I think technical support knowledge has decreased across the board at a lot of these places. Youngsters querying knowledge bases and spitting out boilerplate answers. That is, when you get an answer at all.
 
A single point HSS tool bit travel stroking on a lathe or verticle mill would make an easy one-up 1/4" key slot.in aluminum A solid set-up making a key slot about .0002 larger that the tool width.
For one time assembly the steering wheel could be soft pressed with a shim if needed on the shaft to be radially tight.
 
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Thank you, Guys. When you stone the braoch tool, are you doing one tooth at a time, like this? Gbent, I had already ordered a broach tool or would have taken up your offer. Thanks.
 

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I haven't seen it mentioned, be very careful pushing that broach with a hydraulic press! You don't have the feel with hydraulics like you get with an arbor press. Broaches are brittle and will shatter if you apply too much side load, you want to peck it through. Press a few teeth, release the pressure, press a few teeth, release the pressure, rinse and repeat until you're all the way through.
 
Better yet, do get an inexpensive broach. But START the keyway with the file. Let the file take out most of the metal and then use the broach to finish. That will take a lot of the load off the broach but still give you a nice, professional looking keyway. And hopefully you won't need a lot of hand skill for either step.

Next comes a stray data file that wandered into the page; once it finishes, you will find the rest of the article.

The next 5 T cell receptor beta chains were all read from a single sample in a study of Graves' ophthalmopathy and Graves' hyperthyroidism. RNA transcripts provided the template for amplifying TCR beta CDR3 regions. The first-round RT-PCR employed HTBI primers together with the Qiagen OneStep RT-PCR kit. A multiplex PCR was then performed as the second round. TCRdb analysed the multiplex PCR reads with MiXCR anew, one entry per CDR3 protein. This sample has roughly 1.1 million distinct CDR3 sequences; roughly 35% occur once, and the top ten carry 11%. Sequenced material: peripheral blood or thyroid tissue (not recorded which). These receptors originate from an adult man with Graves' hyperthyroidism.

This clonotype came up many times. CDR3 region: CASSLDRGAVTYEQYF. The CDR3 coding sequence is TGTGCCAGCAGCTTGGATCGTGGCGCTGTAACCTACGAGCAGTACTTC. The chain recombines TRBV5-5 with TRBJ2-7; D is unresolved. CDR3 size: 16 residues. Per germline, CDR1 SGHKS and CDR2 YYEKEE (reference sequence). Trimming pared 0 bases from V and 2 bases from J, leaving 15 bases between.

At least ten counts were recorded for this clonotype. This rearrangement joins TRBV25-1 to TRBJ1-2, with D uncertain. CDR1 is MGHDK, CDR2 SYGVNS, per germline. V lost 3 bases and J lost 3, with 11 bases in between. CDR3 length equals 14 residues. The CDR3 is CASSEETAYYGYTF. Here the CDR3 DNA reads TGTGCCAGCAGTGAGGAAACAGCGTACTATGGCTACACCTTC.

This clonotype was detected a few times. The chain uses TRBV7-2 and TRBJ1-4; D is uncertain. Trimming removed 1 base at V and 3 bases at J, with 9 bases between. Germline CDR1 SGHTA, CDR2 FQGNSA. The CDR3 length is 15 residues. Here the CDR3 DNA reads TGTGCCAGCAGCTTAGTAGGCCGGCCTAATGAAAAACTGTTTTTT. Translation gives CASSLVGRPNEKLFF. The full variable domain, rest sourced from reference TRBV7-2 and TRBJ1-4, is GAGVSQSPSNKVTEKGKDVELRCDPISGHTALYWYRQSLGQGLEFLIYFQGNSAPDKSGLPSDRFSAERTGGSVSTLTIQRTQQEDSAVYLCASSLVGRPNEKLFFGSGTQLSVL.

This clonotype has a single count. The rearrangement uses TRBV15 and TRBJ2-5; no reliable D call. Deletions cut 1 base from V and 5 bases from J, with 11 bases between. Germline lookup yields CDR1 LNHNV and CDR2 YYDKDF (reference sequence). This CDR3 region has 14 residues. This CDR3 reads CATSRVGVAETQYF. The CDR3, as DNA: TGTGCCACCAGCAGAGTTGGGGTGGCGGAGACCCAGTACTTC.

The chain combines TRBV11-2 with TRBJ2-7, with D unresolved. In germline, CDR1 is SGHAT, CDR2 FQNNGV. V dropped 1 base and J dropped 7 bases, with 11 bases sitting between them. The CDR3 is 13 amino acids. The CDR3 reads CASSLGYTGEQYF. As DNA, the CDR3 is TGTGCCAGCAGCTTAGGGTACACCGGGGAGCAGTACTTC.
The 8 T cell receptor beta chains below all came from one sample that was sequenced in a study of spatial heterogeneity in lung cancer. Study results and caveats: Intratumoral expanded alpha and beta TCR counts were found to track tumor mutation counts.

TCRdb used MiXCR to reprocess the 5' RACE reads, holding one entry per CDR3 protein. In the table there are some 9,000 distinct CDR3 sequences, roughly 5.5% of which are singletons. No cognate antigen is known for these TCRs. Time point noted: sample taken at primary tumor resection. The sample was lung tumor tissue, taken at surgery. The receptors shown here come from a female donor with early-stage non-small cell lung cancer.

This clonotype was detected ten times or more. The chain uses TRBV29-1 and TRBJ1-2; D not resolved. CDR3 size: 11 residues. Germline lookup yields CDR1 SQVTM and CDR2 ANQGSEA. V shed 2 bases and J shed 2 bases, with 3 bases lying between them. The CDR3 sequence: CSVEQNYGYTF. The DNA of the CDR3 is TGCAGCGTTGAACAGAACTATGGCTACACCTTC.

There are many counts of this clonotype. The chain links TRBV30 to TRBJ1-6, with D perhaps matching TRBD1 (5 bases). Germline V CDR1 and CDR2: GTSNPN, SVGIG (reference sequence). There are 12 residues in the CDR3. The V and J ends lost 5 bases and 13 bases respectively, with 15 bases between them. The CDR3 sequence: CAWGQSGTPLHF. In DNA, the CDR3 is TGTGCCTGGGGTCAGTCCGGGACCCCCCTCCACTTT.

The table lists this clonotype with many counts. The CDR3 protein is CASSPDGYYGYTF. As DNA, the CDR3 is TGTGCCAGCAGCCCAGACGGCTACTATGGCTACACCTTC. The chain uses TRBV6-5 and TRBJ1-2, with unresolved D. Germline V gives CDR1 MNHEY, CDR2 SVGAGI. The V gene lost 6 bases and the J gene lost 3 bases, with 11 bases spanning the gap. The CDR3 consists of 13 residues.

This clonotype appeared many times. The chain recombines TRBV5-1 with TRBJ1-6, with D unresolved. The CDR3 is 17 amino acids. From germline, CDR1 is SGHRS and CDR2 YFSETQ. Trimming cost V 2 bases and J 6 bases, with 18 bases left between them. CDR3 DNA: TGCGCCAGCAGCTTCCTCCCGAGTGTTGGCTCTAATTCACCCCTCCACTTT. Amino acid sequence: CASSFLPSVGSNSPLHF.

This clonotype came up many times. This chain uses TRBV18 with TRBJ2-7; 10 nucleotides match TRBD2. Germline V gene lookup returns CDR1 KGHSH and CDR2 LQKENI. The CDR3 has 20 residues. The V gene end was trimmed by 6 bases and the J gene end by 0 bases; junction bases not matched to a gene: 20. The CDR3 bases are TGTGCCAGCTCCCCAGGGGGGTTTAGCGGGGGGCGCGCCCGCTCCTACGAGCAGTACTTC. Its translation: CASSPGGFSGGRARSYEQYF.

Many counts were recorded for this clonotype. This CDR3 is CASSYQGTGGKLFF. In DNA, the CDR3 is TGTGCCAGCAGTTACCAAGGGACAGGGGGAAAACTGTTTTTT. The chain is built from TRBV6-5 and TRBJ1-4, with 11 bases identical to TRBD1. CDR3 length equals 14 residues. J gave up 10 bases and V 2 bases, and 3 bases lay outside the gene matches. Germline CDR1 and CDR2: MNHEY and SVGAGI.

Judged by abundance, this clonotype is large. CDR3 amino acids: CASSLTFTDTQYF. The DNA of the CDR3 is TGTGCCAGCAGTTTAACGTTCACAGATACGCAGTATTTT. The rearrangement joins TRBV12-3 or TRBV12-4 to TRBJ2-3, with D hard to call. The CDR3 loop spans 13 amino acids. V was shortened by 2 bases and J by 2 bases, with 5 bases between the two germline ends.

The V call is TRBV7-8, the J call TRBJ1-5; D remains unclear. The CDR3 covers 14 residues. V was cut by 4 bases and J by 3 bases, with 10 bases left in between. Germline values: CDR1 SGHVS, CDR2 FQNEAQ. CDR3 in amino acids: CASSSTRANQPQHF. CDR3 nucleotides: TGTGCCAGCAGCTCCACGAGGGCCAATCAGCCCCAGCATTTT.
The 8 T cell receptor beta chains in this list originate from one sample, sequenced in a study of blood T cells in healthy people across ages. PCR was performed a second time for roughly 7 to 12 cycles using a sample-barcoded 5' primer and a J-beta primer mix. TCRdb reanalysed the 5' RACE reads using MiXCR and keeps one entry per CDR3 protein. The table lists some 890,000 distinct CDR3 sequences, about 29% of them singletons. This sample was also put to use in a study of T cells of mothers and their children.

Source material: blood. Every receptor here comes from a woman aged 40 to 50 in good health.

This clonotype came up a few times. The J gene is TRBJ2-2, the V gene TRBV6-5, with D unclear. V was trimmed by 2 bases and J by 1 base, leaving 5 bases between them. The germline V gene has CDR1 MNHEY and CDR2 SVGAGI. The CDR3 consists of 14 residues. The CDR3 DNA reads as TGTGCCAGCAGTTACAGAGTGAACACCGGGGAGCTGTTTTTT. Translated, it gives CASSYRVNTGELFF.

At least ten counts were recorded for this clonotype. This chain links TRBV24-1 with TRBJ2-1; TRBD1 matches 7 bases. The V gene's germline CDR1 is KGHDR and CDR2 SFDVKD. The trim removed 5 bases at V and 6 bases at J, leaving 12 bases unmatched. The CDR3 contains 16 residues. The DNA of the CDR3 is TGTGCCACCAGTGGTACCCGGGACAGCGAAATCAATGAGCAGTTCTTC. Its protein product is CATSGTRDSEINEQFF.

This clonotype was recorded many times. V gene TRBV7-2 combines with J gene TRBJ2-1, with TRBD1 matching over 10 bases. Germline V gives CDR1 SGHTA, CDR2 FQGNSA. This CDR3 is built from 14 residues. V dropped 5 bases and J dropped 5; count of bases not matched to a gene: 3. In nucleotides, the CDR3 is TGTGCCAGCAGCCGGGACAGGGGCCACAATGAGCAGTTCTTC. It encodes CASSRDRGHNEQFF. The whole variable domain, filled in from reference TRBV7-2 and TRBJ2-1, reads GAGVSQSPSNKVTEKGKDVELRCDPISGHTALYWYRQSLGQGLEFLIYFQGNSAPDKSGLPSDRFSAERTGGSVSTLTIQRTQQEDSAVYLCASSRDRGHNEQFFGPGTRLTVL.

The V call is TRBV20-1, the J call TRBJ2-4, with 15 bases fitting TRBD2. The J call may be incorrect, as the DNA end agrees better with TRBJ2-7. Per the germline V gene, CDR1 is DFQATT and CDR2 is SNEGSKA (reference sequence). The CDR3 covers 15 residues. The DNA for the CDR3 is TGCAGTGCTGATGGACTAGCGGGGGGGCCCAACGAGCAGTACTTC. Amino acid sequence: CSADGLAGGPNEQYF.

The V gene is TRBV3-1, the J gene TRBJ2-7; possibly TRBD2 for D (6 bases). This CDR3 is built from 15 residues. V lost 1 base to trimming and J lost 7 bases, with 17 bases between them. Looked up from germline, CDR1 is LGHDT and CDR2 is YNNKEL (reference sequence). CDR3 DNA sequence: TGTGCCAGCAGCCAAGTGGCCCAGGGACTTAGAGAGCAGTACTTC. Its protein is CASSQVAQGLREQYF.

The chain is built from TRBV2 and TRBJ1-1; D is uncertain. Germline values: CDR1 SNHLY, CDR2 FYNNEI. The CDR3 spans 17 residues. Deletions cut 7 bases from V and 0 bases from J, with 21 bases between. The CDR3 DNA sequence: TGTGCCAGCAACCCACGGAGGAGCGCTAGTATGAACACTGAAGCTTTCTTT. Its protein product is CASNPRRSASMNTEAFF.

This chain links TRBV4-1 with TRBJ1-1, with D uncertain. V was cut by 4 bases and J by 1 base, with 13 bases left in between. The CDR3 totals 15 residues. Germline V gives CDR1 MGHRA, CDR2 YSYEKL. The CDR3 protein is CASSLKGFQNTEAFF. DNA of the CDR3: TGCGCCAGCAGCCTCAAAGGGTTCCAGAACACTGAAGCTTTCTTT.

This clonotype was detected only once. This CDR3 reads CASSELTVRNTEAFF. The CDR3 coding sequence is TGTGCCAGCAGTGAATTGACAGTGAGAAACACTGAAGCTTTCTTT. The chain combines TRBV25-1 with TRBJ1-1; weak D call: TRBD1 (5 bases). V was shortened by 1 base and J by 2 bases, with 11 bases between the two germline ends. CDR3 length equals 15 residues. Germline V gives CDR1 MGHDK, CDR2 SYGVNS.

One tip: When using the broach, watch it carefully to be sure it remains vertical. It needs to go straight in or breakage is likely. Back off and re-align it on the ram as often as needed. Nothing worse than breaking the broach when half way through.

Edit: I just noticed that Firstram already said that, but it bears repeating.



Very true. But a great result is seldom obtained doing something for the FIRST time.
Get your broach tool but have a 1/8" square file as a backup.
 
Thank you guys. Starting off with the file to remove most of the 'meat' sounds like a great idea. I plan to be real careful with the hydraulic press.